January 27, 2005
Digest: A full-time judge may teach a course at a law school, but whether suchteaching may take place during regularly scheduled court hours, with time expended to be charged to annual leave, are administrative questions to be determined by the appropriate Administrative Judge.
Rules: 22 NYCRR 100.3(A); 100.4(B); Opinion 92-05 (Vol. X); Matter of DiBlasi, 2002 Annual Report 87 (Comm. on Judicial Conduct.).
A full-time judge has been invited to teach a course at a law school. The class is scheduled to commence at 3:00 p.m. and conclude at 6:00 p.m. each Wednesday for fourteen (14) weeks. The judge will cancel the class or arrange for an alternate teacher should court commitments conflict with the class schedule. In addition, the judge will charge to annual leave any regular court business hours devoted to the class. The judge inquires regarding the propriety of accepting this teaching assignment.
The Rules Governing Judicial Conduct allow a judge to speak, write, lecture, teach and participate in extra-judicial activities, subject to other requirements of the Rules, and the judge may accept regular, reasonable, compensation for such services. 22 NYCRR 100.4(B); Opinion 92-05 (Vol. X). This would, of course, include teaching a law school course. However, the judge’s judicial duties must take precedence over all the judge’s other activities including the teaching of law. 22 NYCRR 100.3(A).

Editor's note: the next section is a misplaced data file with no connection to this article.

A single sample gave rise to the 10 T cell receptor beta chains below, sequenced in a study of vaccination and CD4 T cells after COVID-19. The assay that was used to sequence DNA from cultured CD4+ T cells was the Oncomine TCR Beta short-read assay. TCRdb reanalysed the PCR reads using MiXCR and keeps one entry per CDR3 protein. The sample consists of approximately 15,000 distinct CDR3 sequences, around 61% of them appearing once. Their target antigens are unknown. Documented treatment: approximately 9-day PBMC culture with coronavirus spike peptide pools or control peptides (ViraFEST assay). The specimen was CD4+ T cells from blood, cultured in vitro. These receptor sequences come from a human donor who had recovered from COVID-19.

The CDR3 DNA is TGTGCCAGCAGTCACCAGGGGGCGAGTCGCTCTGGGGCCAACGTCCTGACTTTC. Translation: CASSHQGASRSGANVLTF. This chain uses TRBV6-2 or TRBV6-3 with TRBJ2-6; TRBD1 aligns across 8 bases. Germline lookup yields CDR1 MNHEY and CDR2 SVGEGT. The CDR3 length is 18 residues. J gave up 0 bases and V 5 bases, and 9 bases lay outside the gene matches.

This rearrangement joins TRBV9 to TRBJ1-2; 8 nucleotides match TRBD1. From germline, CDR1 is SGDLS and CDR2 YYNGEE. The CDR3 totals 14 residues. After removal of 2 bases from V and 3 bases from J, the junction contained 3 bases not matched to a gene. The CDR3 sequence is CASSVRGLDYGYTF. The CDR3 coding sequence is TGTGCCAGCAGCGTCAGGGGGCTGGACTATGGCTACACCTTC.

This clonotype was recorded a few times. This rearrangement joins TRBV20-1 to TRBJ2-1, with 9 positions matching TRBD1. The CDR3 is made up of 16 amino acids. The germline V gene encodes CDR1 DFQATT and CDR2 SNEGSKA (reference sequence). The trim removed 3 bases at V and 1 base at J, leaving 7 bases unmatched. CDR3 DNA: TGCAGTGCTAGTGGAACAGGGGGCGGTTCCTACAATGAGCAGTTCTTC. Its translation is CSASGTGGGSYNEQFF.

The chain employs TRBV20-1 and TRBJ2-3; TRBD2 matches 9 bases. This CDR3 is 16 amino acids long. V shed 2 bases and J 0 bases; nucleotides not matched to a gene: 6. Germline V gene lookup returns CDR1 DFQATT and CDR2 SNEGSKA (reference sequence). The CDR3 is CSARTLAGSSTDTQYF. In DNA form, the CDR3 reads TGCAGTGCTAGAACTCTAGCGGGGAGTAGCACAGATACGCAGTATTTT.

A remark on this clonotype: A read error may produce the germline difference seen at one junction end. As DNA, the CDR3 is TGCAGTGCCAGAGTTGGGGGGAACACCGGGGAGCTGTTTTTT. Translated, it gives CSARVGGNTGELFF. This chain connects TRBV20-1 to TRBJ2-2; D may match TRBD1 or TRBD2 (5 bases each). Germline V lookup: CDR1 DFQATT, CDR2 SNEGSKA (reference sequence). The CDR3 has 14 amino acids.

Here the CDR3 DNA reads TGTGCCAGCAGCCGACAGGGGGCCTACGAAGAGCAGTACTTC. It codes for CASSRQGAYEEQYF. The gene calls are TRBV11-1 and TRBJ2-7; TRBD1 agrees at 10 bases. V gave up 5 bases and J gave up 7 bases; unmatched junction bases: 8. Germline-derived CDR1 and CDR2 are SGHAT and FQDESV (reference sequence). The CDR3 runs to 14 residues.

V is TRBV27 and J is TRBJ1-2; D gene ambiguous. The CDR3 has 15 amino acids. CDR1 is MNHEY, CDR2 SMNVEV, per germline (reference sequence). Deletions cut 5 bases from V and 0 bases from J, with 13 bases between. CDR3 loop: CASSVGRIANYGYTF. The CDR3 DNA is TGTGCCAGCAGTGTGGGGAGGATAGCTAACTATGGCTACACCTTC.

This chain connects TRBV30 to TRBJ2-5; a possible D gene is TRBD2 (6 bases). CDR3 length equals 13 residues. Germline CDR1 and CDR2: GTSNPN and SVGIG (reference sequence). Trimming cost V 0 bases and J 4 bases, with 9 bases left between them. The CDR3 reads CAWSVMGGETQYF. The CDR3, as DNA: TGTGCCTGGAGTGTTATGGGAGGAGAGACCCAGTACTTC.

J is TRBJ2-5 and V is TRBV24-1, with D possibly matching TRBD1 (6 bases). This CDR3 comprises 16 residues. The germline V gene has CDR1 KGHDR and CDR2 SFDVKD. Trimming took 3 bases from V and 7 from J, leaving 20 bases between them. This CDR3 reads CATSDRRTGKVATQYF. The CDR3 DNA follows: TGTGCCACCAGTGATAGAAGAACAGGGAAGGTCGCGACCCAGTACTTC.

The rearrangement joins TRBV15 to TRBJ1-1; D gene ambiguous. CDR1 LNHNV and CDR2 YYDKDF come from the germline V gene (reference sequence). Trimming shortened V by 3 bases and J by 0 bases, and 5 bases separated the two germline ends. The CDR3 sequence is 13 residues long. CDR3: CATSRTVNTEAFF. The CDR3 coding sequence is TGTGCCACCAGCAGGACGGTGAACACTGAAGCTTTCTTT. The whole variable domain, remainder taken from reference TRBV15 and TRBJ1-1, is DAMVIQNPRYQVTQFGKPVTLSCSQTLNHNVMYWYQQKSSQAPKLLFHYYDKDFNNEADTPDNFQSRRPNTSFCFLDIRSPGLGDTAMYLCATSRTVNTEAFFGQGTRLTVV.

There is, therefore, no ethical objection to the judge teaching a course at a law school. However, whether or not the judge may charge the time expended to annual leave, and whether the scheduling of the course might adversely affect the judge’s judicial responsibilities are administrative questions to be determined by the appropriate Administrative Judge. See, Matter of DiBlasi, 2002 Annual Report 87 (Comm. on Judicial Conduct.)